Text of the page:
23:30 GMT15 January 2021
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    The 23-year-old was shot dead by a Franklin County Sheriff's Office (FSCO) deputy while entering his Columbus, Ohio, home, on December 4. Conflicting stories have been presented regarding the details of what led to the police killing.

    Dr. Anahi M. Ortiz of the Franklin County Coroner's Office issued a statement on Wednesday announcing findings related to death of Casey Goodson Jr., who was shot by FSCO Deputy Jason Meade on Friday.

    "Casey Goodson was pronounced on December 4, 2020. An autopsy was performed on December 8, 2020. Based on findings from the autopsy and medical death investigation, manner of death is homicide," the December 9 news release read. 

    "Cause of death, at this time is preliminary; we are waiting on medical records as well as the toxicology report. However, based on the current findings, cause of death is multiple gunshot wounds to the torso. We anticipate a final report in approximately 12 to 14 weeks." 

    It's worth noting the classification of homicide, as defined by the National Association of Medical Examiners, "neither indicates nor implies criminal intent, which remains a determination within the province of legal processes." 

    David DeVillers, US attorney for the Southern District of Ohio, announced Tuesday that an open investigation into the killing of Goodson had been launched in coordination with the Civil Rights Division of the Department of Justice, the Cincinnati Division of the Federal Bureau of Investigation and the Columbus Division of Police. 

    The probe was launched after Columbus Division of Police Chief Thomas Quinlan briefed DeVillers on the incident. 

    Federal authorities will review the case involving Goodson, who was Black, and Meade, who is white, "and take appropriate action if the evidence indicates any federal civil rights laws were violated." 

    The Columbus Division of Police claims that Meade, a 17-year veteran of the force and member of a US Marshal's Task Force looking for violent offenders, reported that he witnessed a man with a firearm and went to investigate the situation on Friday.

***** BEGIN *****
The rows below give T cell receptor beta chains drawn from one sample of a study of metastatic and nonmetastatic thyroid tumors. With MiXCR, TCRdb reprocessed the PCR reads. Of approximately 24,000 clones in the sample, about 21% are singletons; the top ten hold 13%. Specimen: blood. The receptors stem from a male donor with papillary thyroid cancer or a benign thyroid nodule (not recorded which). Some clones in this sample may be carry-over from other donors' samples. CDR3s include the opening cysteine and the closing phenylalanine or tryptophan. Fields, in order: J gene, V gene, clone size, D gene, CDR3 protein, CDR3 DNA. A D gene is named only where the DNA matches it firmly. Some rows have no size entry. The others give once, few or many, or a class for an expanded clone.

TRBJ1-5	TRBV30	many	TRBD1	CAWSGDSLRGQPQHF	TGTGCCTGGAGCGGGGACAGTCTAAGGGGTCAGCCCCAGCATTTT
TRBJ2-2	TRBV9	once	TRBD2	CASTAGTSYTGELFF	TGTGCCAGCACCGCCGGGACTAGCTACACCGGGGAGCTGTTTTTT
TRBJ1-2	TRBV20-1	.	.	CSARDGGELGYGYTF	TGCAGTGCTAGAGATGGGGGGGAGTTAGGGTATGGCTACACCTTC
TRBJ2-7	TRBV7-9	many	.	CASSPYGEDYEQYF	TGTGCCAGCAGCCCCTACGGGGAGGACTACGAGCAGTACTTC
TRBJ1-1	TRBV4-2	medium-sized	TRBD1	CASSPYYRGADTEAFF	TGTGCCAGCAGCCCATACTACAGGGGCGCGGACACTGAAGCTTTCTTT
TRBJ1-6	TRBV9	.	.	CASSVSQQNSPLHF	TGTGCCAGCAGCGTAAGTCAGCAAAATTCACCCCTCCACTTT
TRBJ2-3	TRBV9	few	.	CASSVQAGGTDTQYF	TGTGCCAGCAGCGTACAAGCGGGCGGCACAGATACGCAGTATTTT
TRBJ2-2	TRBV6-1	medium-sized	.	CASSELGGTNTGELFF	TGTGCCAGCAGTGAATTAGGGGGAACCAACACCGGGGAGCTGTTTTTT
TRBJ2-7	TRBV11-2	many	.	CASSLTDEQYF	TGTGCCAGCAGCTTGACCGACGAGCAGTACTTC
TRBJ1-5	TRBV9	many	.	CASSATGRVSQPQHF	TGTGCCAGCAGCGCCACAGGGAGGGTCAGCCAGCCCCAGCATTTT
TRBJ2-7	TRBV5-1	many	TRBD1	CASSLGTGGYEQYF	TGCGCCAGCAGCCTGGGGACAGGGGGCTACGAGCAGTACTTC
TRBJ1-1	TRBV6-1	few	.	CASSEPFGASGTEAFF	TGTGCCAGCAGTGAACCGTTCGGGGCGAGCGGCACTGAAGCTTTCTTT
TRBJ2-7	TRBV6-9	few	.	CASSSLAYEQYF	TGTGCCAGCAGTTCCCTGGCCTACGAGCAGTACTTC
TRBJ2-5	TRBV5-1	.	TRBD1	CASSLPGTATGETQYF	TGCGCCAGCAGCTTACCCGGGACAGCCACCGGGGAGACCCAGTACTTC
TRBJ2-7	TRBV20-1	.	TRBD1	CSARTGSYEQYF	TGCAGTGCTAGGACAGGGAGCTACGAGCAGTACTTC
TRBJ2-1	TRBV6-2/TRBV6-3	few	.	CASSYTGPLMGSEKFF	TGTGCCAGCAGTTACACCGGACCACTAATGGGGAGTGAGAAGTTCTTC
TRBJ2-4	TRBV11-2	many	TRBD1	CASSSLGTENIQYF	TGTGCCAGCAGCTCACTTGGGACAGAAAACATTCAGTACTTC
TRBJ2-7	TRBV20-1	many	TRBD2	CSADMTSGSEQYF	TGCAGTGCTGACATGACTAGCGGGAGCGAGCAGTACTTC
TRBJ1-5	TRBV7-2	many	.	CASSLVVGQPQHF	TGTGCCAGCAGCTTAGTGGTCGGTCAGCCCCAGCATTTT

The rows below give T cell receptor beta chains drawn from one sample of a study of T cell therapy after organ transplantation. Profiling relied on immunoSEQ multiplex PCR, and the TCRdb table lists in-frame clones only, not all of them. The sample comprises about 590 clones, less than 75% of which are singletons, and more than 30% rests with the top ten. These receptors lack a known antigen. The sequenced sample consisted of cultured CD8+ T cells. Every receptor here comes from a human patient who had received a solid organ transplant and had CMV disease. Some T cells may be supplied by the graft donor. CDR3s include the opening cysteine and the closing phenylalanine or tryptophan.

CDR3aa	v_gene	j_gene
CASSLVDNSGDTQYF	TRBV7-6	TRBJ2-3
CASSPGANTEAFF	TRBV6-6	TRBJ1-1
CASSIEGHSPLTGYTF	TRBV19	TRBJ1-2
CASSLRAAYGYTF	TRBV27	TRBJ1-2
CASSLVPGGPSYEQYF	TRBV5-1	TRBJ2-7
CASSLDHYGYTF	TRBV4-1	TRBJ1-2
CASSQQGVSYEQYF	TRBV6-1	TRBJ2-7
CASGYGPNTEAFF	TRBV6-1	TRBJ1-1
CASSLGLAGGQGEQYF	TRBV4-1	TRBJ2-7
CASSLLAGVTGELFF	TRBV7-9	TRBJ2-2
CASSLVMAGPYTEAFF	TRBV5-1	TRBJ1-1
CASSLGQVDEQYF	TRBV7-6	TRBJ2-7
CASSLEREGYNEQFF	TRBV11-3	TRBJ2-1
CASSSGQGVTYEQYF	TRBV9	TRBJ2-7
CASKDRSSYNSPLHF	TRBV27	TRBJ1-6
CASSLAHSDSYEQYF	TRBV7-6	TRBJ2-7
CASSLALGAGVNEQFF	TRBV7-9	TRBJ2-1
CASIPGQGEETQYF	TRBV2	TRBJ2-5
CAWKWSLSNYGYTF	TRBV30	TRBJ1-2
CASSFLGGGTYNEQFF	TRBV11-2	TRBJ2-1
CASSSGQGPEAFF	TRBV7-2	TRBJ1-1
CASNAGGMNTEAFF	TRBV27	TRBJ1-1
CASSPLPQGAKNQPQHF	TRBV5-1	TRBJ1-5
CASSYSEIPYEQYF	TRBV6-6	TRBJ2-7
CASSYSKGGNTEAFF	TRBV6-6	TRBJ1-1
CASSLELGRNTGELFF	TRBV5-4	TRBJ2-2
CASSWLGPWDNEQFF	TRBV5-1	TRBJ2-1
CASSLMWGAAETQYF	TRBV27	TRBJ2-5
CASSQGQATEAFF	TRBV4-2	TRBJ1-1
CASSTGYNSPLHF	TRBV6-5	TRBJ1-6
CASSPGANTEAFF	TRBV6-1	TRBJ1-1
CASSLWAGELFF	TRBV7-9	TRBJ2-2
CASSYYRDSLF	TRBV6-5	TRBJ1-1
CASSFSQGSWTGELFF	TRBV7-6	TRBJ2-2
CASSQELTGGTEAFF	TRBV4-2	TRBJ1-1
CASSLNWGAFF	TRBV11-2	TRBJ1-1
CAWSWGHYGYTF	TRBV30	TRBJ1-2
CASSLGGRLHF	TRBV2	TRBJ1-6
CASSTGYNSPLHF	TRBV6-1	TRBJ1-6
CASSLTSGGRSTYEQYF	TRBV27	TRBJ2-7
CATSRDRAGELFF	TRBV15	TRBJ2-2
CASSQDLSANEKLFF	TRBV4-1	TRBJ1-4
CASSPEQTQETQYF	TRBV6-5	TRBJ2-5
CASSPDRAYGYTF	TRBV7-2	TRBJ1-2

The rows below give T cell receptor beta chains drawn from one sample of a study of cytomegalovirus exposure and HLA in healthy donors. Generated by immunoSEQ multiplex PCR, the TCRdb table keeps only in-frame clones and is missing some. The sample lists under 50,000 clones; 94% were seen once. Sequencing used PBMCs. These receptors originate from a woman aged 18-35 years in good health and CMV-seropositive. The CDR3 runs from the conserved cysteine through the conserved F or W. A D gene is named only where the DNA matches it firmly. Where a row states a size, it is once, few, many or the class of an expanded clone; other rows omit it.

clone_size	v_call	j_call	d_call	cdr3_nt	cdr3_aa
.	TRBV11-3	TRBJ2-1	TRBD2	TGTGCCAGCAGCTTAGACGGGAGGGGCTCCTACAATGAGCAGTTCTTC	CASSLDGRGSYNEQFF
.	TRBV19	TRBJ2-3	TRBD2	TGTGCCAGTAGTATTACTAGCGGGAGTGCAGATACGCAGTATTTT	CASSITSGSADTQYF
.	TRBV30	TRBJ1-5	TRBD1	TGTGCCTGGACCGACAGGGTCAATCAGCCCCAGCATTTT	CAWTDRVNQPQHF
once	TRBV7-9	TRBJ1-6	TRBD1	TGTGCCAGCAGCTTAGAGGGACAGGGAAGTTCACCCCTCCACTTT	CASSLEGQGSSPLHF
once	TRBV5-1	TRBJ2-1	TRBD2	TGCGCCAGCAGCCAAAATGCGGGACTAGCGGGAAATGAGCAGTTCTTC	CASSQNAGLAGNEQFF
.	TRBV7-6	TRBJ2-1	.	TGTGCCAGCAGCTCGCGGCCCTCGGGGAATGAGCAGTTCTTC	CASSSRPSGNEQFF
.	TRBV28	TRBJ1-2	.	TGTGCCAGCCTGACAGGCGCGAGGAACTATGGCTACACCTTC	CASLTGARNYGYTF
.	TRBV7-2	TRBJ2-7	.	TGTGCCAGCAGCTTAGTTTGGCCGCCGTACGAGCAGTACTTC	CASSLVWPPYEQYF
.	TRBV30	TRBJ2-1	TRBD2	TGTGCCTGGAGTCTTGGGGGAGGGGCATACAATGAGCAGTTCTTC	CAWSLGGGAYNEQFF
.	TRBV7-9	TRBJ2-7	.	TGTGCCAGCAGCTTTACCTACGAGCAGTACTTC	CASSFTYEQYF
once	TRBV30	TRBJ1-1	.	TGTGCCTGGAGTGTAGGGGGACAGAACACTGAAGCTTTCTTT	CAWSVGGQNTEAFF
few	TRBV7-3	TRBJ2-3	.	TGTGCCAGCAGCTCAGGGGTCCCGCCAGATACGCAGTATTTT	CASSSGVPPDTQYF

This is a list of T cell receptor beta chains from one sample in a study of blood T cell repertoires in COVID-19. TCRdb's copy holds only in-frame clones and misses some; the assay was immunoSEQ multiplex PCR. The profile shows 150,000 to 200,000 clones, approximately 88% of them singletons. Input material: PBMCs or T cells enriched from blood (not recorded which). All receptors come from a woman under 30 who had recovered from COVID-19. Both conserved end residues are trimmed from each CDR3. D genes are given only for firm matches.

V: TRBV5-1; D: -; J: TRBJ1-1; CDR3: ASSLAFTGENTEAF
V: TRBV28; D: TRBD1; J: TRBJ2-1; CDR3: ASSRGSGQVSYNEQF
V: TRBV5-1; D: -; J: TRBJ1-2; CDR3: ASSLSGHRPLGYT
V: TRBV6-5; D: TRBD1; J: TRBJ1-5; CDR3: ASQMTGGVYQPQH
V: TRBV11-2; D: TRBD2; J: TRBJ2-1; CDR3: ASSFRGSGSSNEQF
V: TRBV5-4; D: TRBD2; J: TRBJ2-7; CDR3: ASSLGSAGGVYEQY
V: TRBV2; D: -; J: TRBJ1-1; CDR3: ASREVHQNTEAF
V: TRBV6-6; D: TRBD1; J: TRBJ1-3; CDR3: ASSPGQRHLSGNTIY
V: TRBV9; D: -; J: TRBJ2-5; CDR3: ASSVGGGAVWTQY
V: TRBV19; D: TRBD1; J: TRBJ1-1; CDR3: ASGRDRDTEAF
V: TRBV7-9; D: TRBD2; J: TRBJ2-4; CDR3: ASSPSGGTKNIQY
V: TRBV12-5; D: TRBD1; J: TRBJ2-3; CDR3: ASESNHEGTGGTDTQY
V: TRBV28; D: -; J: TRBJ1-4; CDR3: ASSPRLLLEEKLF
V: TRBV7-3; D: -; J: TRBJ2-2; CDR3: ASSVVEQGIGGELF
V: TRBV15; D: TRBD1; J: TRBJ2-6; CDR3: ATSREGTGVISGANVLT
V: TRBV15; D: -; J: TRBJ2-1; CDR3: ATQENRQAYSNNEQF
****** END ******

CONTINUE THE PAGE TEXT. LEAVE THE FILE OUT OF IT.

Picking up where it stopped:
"[T]here are reports of a verbal exchange. The deputy fired at Mr. Casey Goodson, resulting in his death," the release detailed. "A gun was recovered from Mr. Goodson." 

    At the time of the December 6 news release, no civilian eyewitness had been identified to the Columbus Police critical incident homicide detectives, the primary investigators of the incident.

    Authorities claim the shooting was not seen by any officer other than Meade, and no body camera footage of the encounter exists, as "Franklin County Sheriff's task force officers are not issued body cameras." 

    Meade's official account of events leading up to the shooting have yet to be released, but Sean L. Walton, co-counsel for Goodson's family, has argued that the 23-year-old was trying to get into his home during his final moments. 

    "Casey had the screen door open and his keys in the door, and Deputy Jason Meade fired shots at Casey," Walton said to ABC News on Tuesday. "He fell into the house, where he lay in his kitchen."

    Tamala Payne, Goodson's mother, told the outlet that she learned of her son's death after her 5-year-old child called her on the phone, screaming, "Mommy, Casey just got shot." 

    Payne highlighted that the child saw Goodson's death, which could possibly add a witness account to the case. 

    "Casey Goodson Jr. is yet another young Black man who should be alive today," Sen. Sherrod Brown (D-OH) tweeted on December 7. "Our hearts break for another family who has lost a son at the hands of the police." 

    ​"We stand with Sen. Brown in saying that this is unfortunately another Black life lost, but it has to stop," Walton told ABC News. 

    The family has claimed that Goodson was carrying a Subway sandwich in his hand, not a firearm, when he was shot and fell into the home. Furthermore, the 23-year-old's concealed carry license was up-to-date, according to documents provided by Walton to news outlet WOSU. 

    "Casey enjoyed exercising his right to carry a gun, and we are not sure what happened that day, but no allegations of wrongdoing have been made. Casey was a law-abiding citizen," Walton stated during his ABC interview. 

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    homicide, Body Cameras, coroner, Ohio, police killing
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